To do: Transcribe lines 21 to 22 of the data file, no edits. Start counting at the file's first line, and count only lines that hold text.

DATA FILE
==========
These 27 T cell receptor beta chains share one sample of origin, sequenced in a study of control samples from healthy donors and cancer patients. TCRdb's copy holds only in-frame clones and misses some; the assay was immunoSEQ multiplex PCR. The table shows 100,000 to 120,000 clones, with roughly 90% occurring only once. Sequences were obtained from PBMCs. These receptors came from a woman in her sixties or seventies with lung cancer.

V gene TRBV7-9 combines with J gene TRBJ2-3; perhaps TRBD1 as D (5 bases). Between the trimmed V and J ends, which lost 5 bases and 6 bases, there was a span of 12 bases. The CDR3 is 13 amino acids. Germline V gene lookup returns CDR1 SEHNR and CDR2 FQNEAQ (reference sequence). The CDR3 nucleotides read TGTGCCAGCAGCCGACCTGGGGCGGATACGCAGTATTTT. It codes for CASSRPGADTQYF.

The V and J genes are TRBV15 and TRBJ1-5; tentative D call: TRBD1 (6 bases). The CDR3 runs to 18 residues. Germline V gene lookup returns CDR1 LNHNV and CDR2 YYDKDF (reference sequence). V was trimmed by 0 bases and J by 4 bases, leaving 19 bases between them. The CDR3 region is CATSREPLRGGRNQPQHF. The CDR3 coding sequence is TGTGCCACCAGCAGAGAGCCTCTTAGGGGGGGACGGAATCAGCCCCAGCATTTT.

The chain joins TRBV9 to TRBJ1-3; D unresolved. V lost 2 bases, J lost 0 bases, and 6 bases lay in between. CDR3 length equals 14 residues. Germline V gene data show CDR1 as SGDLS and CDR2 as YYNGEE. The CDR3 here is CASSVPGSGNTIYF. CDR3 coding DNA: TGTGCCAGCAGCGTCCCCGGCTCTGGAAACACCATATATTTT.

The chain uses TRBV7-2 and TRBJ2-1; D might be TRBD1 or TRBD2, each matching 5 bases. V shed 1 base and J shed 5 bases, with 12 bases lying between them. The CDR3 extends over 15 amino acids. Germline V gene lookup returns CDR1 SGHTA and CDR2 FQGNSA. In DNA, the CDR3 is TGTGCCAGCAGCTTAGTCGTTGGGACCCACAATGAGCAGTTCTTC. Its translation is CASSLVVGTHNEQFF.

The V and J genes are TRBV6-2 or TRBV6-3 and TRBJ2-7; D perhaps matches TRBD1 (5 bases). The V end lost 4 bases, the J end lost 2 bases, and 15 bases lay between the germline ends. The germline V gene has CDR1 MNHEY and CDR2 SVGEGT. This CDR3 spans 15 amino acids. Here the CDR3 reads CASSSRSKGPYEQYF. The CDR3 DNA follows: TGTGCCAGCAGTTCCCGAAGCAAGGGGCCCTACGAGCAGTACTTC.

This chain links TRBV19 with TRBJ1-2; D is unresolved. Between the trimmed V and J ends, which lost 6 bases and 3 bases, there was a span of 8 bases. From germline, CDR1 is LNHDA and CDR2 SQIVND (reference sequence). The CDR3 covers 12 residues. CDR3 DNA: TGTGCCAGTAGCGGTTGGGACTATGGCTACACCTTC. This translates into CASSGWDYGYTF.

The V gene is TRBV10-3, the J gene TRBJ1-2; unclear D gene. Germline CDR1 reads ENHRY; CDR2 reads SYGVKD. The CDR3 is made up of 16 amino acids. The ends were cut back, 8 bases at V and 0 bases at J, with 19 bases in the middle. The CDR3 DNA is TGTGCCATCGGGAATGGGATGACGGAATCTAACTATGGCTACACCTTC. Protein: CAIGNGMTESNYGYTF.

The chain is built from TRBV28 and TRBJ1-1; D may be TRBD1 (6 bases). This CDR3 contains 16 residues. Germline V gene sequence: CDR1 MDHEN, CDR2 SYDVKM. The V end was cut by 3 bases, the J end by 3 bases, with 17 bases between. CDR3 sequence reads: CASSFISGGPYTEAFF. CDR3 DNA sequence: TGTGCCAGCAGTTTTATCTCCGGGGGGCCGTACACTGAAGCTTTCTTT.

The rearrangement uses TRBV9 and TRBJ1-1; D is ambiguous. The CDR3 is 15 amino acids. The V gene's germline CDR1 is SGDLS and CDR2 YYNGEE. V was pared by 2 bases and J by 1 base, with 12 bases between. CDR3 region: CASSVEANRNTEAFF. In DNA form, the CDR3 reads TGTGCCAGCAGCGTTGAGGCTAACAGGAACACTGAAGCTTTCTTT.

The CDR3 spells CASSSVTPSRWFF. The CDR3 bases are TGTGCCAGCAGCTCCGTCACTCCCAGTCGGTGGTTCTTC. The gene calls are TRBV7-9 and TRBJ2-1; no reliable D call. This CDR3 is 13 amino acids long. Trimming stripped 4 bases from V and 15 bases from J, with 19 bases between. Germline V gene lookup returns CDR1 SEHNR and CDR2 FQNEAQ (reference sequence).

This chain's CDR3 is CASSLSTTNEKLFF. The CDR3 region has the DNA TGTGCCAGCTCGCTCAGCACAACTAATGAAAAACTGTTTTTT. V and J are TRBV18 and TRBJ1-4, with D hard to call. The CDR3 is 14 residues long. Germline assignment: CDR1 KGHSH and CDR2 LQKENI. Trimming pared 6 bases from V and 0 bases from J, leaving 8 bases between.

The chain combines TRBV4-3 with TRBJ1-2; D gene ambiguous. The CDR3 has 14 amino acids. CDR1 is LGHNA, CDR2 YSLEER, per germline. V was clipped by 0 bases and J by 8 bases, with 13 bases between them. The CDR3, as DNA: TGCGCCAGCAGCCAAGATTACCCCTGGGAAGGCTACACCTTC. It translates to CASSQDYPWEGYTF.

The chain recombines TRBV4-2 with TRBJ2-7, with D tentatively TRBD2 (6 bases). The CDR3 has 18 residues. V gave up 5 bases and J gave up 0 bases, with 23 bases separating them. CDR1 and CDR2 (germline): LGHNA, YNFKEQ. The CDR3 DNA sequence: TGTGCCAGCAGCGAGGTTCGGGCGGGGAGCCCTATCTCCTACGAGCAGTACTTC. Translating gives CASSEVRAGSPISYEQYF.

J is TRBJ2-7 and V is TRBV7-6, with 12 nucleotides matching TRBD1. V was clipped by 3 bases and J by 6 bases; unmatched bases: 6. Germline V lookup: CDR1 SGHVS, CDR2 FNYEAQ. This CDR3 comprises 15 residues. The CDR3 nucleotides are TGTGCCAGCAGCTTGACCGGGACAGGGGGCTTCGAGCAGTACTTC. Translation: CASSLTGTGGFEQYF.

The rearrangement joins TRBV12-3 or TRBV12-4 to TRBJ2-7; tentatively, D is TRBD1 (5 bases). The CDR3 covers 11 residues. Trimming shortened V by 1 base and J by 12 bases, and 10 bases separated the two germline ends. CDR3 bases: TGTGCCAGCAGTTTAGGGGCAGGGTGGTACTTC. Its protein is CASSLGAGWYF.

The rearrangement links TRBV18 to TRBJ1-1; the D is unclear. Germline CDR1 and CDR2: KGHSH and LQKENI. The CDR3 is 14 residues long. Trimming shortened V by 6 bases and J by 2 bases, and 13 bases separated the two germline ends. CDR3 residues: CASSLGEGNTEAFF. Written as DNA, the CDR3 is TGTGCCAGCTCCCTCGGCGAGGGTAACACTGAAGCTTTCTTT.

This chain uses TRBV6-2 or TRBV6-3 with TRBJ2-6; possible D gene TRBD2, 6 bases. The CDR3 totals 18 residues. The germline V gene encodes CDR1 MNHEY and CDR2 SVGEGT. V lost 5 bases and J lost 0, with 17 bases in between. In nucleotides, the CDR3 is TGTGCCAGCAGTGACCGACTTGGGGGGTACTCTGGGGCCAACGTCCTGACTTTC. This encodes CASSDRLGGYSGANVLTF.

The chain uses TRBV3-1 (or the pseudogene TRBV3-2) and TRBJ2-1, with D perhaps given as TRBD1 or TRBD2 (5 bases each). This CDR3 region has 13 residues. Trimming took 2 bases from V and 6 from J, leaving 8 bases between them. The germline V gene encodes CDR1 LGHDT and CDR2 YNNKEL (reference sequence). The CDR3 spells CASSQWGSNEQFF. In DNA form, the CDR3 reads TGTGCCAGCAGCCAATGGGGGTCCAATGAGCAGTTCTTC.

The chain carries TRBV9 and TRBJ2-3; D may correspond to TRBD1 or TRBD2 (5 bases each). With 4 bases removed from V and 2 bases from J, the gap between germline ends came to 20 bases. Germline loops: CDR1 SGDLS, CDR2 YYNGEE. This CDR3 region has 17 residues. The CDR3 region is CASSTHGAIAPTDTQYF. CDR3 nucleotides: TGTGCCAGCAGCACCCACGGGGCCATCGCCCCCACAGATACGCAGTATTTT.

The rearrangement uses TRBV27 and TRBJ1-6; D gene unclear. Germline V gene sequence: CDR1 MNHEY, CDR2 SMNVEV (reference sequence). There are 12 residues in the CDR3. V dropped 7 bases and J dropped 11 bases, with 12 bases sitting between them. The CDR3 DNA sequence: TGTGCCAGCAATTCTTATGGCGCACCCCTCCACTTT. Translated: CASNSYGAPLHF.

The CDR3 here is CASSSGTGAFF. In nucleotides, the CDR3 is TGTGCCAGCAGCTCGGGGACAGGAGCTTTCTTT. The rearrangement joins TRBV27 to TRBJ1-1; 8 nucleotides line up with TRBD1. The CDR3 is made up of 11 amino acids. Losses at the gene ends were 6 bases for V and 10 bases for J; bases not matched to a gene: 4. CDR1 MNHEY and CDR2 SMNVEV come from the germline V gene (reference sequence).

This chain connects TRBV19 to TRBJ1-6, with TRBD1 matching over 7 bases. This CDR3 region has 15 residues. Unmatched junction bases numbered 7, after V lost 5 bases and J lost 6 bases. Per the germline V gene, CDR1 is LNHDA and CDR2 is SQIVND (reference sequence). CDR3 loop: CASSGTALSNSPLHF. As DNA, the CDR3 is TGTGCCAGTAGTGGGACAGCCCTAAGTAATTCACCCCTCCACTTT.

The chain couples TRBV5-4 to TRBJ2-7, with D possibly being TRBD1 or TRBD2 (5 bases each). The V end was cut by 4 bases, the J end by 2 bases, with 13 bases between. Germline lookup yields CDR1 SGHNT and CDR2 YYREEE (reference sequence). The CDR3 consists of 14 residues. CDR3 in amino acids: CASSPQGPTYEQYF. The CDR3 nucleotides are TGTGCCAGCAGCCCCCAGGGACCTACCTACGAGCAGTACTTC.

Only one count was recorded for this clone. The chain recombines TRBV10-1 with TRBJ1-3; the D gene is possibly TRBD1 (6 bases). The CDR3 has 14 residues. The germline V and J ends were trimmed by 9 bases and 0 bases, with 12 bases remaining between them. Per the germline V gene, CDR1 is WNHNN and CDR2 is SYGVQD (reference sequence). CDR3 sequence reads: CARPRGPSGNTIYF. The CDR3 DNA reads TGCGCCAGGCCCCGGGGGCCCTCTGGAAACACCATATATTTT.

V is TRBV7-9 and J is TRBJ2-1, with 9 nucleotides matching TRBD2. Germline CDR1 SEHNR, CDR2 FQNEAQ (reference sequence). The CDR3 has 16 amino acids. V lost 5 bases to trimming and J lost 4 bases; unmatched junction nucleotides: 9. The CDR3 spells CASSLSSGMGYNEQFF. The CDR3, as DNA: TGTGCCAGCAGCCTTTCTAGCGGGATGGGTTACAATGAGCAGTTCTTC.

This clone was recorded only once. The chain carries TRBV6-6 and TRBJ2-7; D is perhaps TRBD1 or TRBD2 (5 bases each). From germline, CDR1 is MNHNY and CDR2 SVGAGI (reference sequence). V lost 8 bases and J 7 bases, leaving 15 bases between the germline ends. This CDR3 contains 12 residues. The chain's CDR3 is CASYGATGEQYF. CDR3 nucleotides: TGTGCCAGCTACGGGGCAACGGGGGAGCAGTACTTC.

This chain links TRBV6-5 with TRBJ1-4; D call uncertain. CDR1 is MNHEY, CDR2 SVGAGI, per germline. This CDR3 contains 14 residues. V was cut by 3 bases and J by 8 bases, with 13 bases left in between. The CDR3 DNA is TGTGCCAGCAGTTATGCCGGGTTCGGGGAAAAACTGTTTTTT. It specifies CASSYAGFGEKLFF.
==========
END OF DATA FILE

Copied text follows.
The rearrangement uses TRBV27 and TRBJ1-6; D gene unclear. Germline V gene sequence: CDR1 MNHEY, CDR2 SMNVEV (reference sequence). There are 12 residues in the CDR3. V dropped 7 bases and J dropped 11 bases, with 12 bases sitting between them. The CDR3 DNA sequence: TGTGCCAGCAATTCTTATGGCGCACCCCTCCACTTT. Translated: CASNSYGAPLHF.

The CDR3 here is CASSSGTGAFF. In nucleotides, the CDR3 is TGTGCCAGCAGCTCGGGGACAGGAGCTTTCTTT. The rearrangement joins TRBV27 to TRBJ1-1; 8 nucleotides line up with TRBD1. The CDR3 is made up of 11 amino acids. Losses at the gene ends were 6 bases for V and 10 bases for J; bases not matched to a gene: 4. CDR1 MNHEY and CDR2 SMNVEV come from the germline V gene (reference sequence).